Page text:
Prior to its settling by immigrants of European descent, the Piedmont area of South Carolina was inhabited by the Cherokee Indians. During the Revolutionary War the Cherokees sided with the Britist. After the war the indian population was relocated to North Carolina. The area that was to become Belton developed a rural agrarian economy and was isolated from the main centers of trade in the state and nation from 1785 until the mid-1840’s. This changed in 1845 when talk of a railroad to connect Columbia and Greenville began with plans to follow a natural ridge west of the Saluda River. The Town of Belton railroad stop was officially established on December 19, 1855. The state issued a charter of incorporation to Belton and set as its town limits the area within a ½ mile radius from the railroad depot.
The local economy developed around the railroad and its main agricultural crop, cotton. Fortunately, Belton remained relatively unscathed during the Civil War. The town grew steadily throughout the latter 19th Century, attracting entrepreneurs who built some of the largest cotton mills in the state, which in turn increased the population and expanded the infrastructure of the town with a central water supply, electricity, phone lines, paved road, a hotel, retail stores and increased railway service.
Prior to 1909, the city of Belton utilized a community well, but with the advent of indoor plumbing the need for a sufficient water source was needed. The 160 foot tall Belton Standpipe was completed in 1909 and held a capacity of 150,000 gallons of water. The Standpipe, which features a castle turret, continues as the city’s landmark today and is listed on the National Register of Historic Places.
Belton continued to grow in the 1900’s and sent many young men (51 who lost their lives) to fight in the two world wars. More mills were added, the town continued to grow and Belton was the prime economic center on the east side of Anderson County. From the tiny railroad stop grew the vibrant city of today, one that still retains its small-town flavor but looks to the future with foresight and anticipation. Having celebrated its 150th birthday in 2005, Belton is poised to remember its past while seeking to create a viable future for its citizens.
|1770’s||Earliest known settlers in Belton area|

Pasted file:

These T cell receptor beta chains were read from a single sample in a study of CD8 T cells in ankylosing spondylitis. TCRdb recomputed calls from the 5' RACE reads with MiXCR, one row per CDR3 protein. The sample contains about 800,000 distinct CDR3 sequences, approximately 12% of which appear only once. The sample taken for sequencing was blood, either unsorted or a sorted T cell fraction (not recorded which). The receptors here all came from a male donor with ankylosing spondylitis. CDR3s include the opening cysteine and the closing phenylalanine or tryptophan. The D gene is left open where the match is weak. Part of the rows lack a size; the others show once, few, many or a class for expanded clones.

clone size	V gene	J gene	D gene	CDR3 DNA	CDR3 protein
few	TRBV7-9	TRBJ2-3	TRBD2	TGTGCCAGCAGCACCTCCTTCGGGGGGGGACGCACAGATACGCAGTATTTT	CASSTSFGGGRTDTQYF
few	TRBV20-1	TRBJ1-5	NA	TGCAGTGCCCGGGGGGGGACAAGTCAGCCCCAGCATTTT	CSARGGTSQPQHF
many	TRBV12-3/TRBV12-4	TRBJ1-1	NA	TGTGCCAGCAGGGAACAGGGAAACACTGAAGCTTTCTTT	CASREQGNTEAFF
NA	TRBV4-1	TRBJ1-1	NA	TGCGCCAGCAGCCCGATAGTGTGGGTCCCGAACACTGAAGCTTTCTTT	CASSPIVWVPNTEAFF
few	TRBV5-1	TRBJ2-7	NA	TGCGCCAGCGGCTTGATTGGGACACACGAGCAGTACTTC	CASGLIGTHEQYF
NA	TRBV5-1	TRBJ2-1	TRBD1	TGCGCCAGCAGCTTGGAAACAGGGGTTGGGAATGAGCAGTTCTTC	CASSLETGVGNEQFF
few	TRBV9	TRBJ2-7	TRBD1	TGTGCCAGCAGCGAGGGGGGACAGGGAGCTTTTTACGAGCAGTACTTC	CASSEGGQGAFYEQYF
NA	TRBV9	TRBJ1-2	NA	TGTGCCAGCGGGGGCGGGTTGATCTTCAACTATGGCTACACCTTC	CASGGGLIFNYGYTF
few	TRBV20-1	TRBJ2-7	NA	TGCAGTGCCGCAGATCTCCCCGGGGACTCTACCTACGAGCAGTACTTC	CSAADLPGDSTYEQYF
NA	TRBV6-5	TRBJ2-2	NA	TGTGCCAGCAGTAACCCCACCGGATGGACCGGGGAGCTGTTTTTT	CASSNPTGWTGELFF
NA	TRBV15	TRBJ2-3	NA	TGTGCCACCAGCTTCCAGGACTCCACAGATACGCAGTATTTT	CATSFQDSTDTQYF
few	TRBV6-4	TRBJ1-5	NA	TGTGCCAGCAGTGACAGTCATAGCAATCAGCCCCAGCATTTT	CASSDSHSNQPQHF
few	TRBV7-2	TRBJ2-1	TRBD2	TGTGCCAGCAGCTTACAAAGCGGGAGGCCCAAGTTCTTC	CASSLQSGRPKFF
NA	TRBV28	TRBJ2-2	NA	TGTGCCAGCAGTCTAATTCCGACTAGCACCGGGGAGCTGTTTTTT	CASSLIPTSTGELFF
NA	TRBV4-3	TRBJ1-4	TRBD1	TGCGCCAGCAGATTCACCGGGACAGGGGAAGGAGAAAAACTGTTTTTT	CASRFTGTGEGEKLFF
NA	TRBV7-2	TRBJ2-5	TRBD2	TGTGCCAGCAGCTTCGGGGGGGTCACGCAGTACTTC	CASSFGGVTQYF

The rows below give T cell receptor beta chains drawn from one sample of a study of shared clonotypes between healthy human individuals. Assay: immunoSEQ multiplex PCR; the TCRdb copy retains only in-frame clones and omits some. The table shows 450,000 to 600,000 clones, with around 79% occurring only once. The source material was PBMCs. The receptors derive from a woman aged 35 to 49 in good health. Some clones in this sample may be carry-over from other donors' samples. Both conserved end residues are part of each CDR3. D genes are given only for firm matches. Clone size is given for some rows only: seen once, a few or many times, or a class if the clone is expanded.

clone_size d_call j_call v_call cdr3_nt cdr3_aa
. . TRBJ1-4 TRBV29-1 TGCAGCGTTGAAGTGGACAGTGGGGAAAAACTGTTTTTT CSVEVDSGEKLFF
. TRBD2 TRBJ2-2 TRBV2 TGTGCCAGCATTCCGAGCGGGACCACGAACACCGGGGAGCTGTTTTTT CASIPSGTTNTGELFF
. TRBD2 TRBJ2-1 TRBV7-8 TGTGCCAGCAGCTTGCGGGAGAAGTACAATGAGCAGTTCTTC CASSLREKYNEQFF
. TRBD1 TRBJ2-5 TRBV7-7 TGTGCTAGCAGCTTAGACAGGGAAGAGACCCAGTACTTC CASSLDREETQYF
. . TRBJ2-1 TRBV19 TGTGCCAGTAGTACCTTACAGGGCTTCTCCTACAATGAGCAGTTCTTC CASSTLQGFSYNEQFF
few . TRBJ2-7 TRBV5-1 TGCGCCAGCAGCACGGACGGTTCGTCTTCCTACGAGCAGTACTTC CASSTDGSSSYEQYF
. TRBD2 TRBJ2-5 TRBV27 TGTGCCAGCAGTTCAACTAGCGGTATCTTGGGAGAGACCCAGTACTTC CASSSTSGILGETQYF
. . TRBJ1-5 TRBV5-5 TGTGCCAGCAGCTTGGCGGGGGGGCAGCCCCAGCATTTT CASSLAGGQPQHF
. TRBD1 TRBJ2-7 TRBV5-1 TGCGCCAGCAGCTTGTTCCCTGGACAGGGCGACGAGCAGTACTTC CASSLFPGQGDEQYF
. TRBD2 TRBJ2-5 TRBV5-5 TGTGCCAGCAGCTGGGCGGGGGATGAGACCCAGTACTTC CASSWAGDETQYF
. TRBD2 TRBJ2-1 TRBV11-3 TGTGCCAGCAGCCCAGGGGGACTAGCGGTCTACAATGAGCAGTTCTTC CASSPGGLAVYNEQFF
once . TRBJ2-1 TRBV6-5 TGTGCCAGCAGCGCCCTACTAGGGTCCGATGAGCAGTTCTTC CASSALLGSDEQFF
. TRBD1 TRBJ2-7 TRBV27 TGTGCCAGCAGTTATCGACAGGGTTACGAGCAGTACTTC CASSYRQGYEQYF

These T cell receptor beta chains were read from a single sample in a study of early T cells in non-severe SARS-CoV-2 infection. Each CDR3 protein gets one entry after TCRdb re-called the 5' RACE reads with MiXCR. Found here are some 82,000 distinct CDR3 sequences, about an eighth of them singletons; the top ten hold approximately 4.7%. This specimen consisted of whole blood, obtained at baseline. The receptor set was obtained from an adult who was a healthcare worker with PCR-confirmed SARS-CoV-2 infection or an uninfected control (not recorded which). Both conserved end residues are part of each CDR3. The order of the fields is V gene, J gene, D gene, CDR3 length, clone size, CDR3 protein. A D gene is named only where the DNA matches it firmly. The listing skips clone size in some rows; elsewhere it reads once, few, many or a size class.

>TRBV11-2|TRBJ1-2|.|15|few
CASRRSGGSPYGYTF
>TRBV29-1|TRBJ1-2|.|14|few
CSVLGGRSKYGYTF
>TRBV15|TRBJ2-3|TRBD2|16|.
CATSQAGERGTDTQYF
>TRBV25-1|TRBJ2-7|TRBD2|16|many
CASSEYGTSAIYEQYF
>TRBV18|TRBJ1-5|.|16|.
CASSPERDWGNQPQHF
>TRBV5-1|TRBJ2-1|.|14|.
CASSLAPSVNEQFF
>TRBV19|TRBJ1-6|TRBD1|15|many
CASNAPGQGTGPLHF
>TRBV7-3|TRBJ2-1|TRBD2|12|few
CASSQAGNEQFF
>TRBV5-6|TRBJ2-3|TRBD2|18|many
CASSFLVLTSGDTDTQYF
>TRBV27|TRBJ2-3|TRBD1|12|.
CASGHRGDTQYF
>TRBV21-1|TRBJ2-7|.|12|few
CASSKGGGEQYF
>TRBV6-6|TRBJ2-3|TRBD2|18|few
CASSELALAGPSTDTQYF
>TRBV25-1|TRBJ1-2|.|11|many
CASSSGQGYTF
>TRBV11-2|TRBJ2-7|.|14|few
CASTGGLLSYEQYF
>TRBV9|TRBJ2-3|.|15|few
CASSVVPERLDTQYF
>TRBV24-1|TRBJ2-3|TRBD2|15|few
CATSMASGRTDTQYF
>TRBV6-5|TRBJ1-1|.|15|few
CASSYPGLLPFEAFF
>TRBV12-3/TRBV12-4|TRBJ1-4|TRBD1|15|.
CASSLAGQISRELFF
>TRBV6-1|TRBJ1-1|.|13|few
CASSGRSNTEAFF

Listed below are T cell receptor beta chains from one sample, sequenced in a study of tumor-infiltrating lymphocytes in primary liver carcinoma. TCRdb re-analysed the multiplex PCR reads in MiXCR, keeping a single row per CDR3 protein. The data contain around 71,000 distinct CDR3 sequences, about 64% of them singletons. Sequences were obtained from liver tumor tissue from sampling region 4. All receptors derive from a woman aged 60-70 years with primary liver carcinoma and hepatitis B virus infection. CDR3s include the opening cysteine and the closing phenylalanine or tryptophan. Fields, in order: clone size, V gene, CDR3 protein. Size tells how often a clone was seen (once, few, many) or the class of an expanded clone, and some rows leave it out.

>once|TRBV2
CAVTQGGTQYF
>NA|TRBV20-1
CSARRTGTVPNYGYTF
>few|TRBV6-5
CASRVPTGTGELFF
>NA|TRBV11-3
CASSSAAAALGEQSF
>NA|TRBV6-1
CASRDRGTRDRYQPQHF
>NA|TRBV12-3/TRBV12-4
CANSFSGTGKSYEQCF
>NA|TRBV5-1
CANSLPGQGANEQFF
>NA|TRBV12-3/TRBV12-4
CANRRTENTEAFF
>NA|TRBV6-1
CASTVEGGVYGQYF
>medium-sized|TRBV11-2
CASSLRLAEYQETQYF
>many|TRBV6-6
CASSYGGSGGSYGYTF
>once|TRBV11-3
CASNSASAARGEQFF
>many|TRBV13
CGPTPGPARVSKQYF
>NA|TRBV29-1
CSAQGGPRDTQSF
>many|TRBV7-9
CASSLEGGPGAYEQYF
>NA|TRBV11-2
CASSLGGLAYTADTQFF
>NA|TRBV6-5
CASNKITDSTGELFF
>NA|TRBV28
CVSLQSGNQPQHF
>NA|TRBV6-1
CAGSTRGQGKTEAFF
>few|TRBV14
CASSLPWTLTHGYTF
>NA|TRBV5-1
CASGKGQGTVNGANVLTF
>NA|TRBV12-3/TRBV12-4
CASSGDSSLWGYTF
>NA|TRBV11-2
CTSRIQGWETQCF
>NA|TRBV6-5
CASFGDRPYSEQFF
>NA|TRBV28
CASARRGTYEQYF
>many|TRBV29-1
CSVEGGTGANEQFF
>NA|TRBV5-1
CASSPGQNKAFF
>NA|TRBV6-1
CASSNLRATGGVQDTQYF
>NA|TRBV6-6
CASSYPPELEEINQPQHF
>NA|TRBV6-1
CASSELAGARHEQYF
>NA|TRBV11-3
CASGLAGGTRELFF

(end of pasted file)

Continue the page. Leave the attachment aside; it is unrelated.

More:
|1845||Greenville and Columbia Railroad Corporation formed to connect Columbia to Greenville with John Belton O’Neall of Newberry president|
|1851 – 1852||Town of Belton surveyed and railroad line from Columbia to Belton completed|
|1855||State of South Carolina issued Charter for the Town of Belton, population 213 people|
|1890 – 1908||Mill boom….many new mills and businesses open in Belton|
|1909 – 1914||Population 1,652 people; Belton Standpipe completed, first theater opens and Belton|
|1933||Tornado destroys Blair Mills…12 lives lost|
|1930 – 1955||Hay-day of mill baseball and Belton Tennis Club established|
|1957||First Palmetto Championships tennis tournament held and Janie Haynie Hentz received the Teague Award as the most outstanding female athlete in South Carolina|
|1966||Belton and Hone Path high schools consolidated into Belton-Honea Path High School|
|1970||Population 5,257 and Belton becomes known as the Tennis Capital of South Carolina|
|1983 – 1984||South Carolina Tennis Hall of Fame opens in the renovated Belton Depot and Janie|
|1987||Standpipe Festival and Hall of Fame Classic high school girls’ tennis tournament begin|
|2005||Belton celebrates if sesquicentennial and the depot is renovated for second time|
|2010||South Carolina Chili Cookoff begins|
|2013||Belton Alliance established|
|2014||Tennis courts at Leda poore park rebuilt and enlarged at a cost of $250,000, The Listening Room opens and the South Carolina Men’s Collegiate Tennis Invitational established|